In Cambodia, rats are used to find mines

In Cambodia there are millions of unexploded mines dating back to both the years of regime of the so-called “Khmer Rouge” – who in 1975 established one of the most violent dictatorships of the twentieth century – and the subsequent internal conflicts in the country. Anti-personnel mines are a huge problem for Cambodia and there are many organizations working to clear the many minefields that still exist. To speed up the demining process, in recent years, some organizations have also started to use rats, which if trained to do so are able to detect mines faster and more effectively than dogs and metal detectors.

The Halo Trust, a large humanitarian organization that works to support the demilitarization of the territories after the end of the conflicts, he calculated that in Cambodia since 1979 at least 64,000 people have been injured and over 25,000 have suffered amputations due to mines. Also, according to a recent investigation of the United States Congress, in some areas of the country there are still numerous unexploded bombs that had been dropped by the United States during the vietnam war.

Experts estimated that more than five million anti-personnel mines were laid in the country between 1975 and the early 1990s. Not only in the four years of the Khmer Rouge dictatorship, but especially between 1985 and 1989, after Vietnam’s invasion of Cambodia in 1979. Pol Pot and the Khmer Rouge settled in Thailand, in a region close to the Cambodian border, and from there they continued their attacks on Vietnamese forces in Cambodia. To contain these attacks, the new Kampuchea People’s Republic built trenches, fences and set up millions of mines along the border with Thailand. The belt of land where these barriers stood it is still today one of the most mined areas in the world.

– Read also: What was the Khmer Rouge regime

(Wikimedia)

In accordance to he rebuilt The Conversation, an average of 100 mine accidents occur each year in Cambodia. Although the conflicts have been over for over 25 years, mine clearance operations are long and dangerous, so the cleanup process is still far from complete. For some years, however, the Cambodian Mine Action Center (CMAC) – one of the organizations involved in demining in the country – found a more effective solution to manage decontamination and started collaborating with the Belgian NGO APOPO, which deals with demining with dogs and rats.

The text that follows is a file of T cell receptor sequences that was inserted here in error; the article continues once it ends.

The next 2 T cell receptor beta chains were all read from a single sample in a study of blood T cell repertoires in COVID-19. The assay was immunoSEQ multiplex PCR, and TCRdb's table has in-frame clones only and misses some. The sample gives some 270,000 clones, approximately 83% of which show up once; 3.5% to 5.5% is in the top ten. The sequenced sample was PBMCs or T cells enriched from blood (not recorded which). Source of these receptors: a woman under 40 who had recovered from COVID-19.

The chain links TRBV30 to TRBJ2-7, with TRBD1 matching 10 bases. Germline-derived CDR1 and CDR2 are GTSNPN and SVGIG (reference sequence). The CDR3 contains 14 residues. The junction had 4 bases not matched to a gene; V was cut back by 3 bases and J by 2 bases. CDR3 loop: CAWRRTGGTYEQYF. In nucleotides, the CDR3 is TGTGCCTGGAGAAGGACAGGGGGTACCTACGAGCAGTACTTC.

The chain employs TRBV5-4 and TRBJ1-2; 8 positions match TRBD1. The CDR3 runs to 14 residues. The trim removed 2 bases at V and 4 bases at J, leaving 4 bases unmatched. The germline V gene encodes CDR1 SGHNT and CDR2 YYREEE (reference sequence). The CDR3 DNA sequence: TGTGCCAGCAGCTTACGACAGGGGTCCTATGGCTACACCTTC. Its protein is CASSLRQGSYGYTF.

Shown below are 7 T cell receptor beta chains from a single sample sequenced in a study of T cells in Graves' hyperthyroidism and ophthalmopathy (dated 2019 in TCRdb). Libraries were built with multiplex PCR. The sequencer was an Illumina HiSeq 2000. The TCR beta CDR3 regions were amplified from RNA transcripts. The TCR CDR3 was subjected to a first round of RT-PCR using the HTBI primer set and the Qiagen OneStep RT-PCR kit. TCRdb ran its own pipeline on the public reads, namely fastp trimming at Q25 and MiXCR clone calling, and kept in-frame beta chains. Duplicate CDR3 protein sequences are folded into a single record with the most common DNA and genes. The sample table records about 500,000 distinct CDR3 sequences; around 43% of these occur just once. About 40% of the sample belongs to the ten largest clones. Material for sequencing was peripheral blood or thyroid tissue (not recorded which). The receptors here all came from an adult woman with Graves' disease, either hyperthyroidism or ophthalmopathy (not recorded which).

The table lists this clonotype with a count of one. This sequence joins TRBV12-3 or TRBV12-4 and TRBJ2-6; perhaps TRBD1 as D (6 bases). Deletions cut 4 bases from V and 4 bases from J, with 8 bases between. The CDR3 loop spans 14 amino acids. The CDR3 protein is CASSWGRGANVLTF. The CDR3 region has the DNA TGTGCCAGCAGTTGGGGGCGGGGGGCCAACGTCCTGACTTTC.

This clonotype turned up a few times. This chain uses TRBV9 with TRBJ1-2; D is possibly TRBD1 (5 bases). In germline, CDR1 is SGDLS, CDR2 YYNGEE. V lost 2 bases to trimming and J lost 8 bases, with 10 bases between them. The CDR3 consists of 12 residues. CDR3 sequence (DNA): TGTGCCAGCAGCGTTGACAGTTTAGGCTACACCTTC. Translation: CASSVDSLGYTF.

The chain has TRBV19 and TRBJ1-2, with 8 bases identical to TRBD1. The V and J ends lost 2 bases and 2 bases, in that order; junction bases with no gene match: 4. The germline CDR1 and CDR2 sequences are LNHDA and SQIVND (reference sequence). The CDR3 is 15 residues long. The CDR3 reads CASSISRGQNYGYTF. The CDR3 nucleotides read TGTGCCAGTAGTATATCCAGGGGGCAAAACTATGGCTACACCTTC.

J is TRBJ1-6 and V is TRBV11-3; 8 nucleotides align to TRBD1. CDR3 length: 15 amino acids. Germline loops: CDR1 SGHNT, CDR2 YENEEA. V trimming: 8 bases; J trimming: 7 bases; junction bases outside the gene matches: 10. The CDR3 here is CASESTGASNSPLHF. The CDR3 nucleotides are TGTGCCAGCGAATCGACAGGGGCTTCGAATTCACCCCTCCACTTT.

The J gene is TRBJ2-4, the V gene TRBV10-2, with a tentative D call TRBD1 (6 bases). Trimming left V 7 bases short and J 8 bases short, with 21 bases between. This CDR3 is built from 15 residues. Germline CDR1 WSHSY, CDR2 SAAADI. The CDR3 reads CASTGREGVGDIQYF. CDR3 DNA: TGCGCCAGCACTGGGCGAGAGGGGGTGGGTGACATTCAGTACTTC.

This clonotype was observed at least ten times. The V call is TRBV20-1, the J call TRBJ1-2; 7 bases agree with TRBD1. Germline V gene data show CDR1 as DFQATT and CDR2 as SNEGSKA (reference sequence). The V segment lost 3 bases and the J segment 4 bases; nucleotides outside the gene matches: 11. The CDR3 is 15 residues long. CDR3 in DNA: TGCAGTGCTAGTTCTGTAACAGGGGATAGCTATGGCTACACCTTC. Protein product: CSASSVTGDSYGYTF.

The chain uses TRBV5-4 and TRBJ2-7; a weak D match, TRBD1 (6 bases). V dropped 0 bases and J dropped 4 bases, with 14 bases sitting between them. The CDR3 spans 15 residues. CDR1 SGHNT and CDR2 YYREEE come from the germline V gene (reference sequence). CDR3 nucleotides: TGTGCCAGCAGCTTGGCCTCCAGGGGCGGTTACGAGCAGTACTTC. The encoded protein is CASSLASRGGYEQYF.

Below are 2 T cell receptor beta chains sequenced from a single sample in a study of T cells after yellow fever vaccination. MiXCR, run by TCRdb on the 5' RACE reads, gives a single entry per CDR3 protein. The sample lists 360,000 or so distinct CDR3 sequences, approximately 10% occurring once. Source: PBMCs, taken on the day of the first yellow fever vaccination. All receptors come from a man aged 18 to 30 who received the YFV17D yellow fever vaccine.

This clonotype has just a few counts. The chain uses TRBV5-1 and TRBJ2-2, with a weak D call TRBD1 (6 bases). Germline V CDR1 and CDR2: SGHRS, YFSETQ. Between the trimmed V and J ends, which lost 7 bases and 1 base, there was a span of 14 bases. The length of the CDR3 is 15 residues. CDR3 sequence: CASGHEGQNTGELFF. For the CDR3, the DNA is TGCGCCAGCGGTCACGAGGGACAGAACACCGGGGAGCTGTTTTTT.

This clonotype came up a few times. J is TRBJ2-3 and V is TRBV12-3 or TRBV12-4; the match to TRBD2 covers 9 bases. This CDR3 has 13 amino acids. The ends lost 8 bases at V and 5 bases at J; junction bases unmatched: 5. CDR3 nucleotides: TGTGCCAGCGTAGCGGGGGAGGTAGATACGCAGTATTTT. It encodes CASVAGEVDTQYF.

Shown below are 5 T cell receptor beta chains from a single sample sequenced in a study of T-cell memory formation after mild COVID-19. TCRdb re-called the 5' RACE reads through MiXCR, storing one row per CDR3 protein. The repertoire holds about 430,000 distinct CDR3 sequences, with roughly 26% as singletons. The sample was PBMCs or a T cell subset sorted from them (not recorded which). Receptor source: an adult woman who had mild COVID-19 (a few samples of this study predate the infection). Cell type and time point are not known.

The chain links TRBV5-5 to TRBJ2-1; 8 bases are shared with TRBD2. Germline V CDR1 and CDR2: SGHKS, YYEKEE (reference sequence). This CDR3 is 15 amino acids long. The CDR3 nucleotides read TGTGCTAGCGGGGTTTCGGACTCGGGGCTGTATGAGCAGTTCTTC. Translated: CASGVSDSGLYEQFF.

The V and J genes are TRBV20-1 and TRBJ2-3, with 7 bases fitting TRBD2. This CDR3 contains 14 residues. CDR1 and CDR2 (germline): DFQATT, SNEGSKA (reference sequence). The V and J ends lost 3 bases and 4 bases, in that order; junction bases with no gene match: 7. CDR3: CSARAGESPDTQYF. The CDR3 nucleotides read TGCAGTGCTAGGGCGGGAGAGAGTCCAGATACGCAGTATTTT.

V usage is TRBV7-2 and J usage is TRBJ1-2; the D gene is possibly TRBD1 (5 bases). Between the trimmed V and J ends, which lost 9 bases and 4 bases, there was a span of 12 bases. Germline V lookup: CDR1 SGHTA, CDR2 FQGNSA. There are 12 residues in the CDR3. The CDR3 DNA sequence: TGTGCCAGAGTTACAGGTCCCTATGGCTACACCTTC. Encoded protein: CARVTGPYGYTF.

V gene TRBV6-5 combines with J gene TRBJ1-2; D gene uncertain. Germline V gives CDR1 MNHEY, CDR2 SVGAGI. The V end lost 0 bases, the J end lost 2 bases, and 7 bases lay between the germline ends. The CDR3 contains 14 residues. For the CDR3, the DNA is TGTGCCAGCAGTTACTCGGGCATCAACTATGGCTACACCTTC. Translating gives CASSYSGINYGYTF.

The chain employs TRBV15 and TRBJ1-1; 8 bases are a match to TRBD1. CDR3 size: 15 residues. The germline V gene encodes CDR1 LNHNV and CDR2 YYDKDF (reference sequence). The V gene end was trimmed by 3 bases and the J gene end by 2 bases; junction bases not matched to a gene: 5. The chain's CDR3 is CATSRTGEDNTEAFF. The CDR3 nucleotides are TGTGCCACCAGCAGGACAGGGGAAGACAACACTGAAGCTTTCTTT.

With the use of rats, within five years the CMAC and APOPO have successfully decontaminated several areas of the provinces of Siem Reap, Preah Vihear and Oddar Meanchey, in northwestern Cambodia, and declared safe over 19 million square meters of land, identifying over 47 thousand mines and unexploded bombs.

– Read also: Sentences to the Khmer Rouge

The giant African rats trained for demining hail from Tanzania and had already been successfully used to mine various areas in Angola and Mozambique. Unlike metal detectors, rats are able to distinguish between mines with still traces of explosives and other types of scrap metal; moreover they can be easily transported and it costs less to maintain them than it costs to maintain dogs. Unlike dogs, rats are also light enough to be able to pass over a mine without activating the explosion mechanism. A rat can scour an area as large as a tennis court in 30 minutes, while a person with a metal detector would take four days to safely inspect the same area.

APOPO explained that a rat’s training lasts nine months. In demining operations, the rat is tied to ropes which are held by two deminers; the animal moves among the men, who walk at a distance on portions of land that have already been declared safe. When the rat smells the explosive present in the mines, it scrapes the ground: in this way, the deminers can locate the mine and the rat gets a reward, for example a piece of banana.

Last month the British charity People’s Dispensary for Sick Animals has awarded a rat for his contribution to the mine clearance process in Cambodia. Over the past four years this rat, called Magawa, has discovered 39 mines and 28 unexploded ordnance and has “saved and changed the lives of men, women and children,” the association’s director Jan McLoughlin said during the awards ceremony.

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